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Technology and increasing levels of education have exposed people to more information than ever before. These societal gains, however, have also helped fuel a surge in narcissistic and misguided intellectual egalitarianism that has crippled informed debates on any number of issues. Today, everyone knows everything: with only a quick trip through WebMD or Wikipedia, average citizens believe themselves to be on an equal intellectual footing with doctors and diplomats. All voices, even the most ridiculous, demand to be taken with equal seriousness, and any claim to the contrary is dismissed as undemocratic elitism.
Tom Nichols' The Death of Expertise shows how this rejection of experts has occurred: the openness of the internet, the emergence of a customer satisfaction model in higher education, and the transformation of the news industry into a 24-hour entertainment machine, among other reasons. Paradoxically, the increasingly democratic dissemination of information, rather than producing an educated public, has instead created an army of ill-informed and angry citizens who denounce intellectual achievement. When ordinary citizens believe that no one knows more than anyone else, democratic institutions themselves are in danger of falling either to populism or to technocracy or, in the worst case, a combination of both. An update to the 2017breakout hit, the paperback edition of The Death of Expertise provides a new foreword to cover the alarming exacerbation of these trends in the aftermath of Donald Trump's election. Judging from events on the ground since it first published, The Death of Expertise issues a warning about the stability and survival of modern democracy in the Information Age that is even more important today.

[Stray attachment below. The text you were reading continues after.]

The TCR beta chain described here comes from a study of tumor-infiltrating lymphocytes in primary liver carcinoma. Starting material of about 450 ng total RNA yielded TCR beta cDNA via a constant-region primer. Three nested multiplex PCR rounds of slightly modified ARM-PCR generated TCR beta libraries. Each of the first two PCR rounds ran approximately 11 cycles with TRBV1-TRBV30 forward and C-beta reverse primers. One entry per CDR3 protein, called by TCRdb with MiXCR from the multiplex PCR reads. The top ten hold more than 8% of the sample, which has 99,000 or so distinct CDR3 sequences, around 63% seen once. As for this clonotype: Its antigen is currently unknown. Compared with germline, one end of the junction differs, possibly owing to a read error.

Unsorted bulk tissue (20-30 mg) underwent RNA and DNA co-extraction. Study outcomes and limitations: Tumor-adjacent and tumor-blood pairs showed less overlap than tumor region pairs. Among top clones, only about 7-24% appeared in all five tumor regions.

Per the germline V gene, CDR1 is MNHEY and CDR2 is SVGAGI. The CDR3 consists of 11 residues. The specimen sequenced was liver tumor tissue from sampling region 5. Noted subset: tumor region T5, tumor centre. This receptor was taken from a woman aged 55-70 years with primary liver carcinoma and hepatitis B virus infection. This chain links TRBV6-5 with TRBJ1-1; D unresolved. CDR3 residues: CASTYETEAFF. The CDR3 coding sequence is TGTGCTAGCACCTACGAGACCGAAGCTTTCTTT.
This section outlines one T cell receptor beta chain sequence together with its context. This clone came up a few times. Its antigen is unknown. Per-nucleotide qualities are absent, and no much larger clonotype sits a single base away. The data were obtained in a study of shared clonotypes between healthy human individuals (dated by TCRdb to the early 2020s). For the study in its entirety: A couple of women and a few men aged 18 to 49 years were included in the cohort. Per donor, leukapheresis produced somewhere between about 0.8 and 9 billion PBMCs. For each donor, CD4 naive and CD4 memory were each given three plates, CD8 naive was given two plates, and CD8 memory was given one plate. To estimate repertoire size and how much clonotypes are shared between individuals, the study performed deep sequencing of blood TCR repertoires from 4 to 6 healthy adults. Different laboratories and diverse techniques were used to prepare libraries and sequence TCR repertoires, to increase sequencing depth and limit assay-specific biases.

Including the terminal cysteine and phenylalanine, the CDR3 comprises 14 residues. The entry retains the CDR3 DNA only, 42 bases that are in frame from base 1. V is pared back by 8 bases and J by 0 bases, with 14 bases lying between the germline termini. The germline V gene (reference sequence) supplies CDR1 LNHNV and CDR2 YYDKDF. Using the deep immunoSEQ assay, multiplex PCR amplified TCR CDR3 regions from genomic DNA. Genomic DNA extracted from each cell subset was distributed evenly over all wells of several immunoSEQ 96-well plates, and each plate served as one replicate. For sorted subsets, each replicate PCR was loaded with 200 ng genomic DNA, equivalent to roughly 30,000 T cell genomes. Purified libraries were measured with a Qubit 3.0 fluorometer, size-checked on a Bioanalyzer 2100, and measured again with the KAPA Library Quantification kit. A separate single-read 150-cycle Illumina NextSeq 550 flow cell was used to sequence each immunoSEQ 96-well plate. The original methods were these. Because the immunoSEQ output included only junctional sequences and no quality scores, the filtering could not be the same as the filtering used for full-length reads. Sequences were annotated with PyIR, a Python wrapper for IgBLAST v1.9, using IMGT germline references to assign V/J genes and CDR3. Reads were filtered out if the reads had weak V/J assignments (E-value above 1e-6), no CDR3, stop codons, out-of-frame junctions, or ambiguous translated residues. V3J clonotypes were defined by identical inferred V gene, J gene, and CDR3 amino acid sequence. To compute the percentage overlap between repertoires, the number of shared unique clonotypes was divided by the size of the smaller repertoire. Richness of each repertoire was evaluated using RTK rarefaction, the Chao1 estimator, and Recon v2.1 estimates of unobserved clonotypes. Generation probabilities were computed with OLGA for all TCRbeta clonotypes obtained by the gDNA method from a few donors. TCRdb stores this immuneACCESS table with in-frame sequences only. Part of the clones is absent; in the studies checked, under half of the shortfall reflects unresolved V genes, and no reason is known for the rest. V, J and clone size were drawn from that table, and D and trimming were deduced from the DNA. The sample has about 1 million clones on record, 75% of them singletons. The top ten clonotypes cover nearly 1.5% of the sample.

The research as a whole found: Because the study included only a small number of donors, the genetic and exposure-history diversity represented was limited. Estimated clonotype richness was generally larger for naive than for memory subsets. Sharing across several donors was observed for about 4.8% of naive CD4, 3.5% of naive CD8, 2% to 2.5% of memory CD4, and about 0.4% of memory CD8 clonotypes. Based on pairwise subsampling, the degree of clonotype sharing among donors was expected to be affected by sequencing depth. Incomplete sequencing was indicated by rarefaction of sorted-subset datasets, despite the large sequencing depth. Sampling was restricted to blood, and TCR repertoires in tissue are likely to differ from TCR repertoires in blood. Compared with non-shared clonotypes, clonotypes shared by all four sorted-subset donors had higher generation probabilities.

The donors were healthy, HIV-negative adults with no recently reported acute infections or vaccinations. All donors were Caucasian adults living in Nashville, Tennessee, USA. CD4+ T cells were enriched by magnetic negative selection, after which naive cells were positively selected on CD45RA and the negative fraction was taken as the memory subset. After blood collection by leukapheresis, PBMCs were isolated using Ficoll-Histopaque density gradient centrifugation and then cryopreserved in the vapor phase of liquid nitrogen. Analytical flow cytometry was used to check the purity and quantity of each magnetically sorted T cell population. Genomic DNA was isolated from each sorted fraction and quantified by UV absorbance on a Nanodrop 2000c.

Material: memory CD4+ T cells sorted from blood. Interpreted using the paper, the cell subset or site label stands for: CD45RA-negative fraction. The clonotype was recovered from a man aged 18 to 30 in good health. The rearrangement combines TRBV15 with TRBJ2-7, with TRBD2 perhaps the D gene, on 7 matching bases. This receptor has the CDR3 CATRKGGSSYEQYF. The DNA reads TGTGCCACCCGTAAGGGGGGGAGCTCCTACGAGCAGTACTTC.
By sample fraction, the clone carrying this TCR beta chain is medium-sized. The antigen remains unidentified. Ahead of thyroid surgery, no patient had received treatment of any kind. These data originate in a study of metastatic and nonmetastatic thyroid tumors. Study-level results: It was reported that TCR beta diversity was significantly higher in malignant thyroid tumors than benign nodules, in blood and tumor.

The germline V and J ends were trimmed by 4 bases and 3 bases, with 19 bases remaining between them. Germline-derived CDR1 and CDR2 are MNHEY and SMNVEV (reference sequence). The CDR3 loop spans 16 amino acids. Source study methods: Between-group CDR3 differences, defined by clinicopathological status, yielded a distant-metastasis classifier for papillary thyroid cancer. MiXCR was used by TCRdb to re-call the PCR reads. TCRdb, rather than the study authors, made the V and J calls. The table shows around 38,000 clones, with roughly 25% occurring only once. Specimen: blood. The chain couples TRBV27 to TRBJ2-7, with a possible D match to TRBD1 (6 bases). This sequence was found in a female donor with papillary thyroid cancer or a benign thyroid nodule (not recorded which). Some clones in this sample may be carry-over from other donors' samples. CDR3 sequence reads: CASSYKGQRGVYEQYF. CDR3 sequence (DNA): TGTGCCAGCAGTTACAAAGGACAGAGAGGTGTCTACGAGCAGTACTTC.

|Publisher:||Oxford University Press|
|Product dimensions:||5.80(w) x 8.40(h) x 1.00(d)|
About the Author
Tom Nichols is Professor of National Security Affairs at the US Naval War College, an adjunct professor at the Harvard Extension School, and a former aide in the U.S. Senate. He is also the author of several works on foreign policy and international security affairs, including The Sacred Cause, No Use: Nuclear Weapons and U.S. National Security, Eve of Destruction: The Coming Age of Preventive War, and The Russian Presidency.
He is also a five-time undefeated Jeopardy! champion, and as one of the all-time top players of the game, he was invited back to play in the 2005 Ultimate Tournament of Champions. Nichols' website is tomnichols.net and he can be found on Twitter at @RadioFreeTom.
Table of Contents
Introduction. The Death of Expertise
Chapter 1. Experts and Citizens
Chapter 2. How Conversation Became Exhausting
Chapter 3. Higher Education: The Customer Is Always Right
Chapter 4. Let Me Google That for You: How Unlimited Information Is Making Us Dumber
Chapter 5. The "New" New Journalism, and Lots of It
Chapter 6. When the Experts Are Wrong
Conclusion. Experts and Democracy
Most Helpful Customer Reviews
The predictable effect of social media is well expressed in this book. When everyone has an opinion; where opinion is treated as fact; and anyone who challenges one's view is treated with disdain, or worse, then thoughtful, intelligent discussion is sacrificed. It is far easier to utter epithets or shout down adverse opinions than it is to actually read and digest information from multiple sources. But this is the way to educate, and the sad fact is too few are taking the time to engage in educational pursuits. They believe what they choose to believe and damn the facts. This is a message that resonates, and there are lessons to be learned here. This book contains those lessons.
Definitely worth a read. I bought a couple of extra books so I can share with friends.
This is the worst book I ever tried to read. Save your time and money. This guy's new name should be merry-go-round. He talks in nonsensical circles. If your considering buying this just run until your common sense kicks it. If you don't run, you can't say I didn't warn you.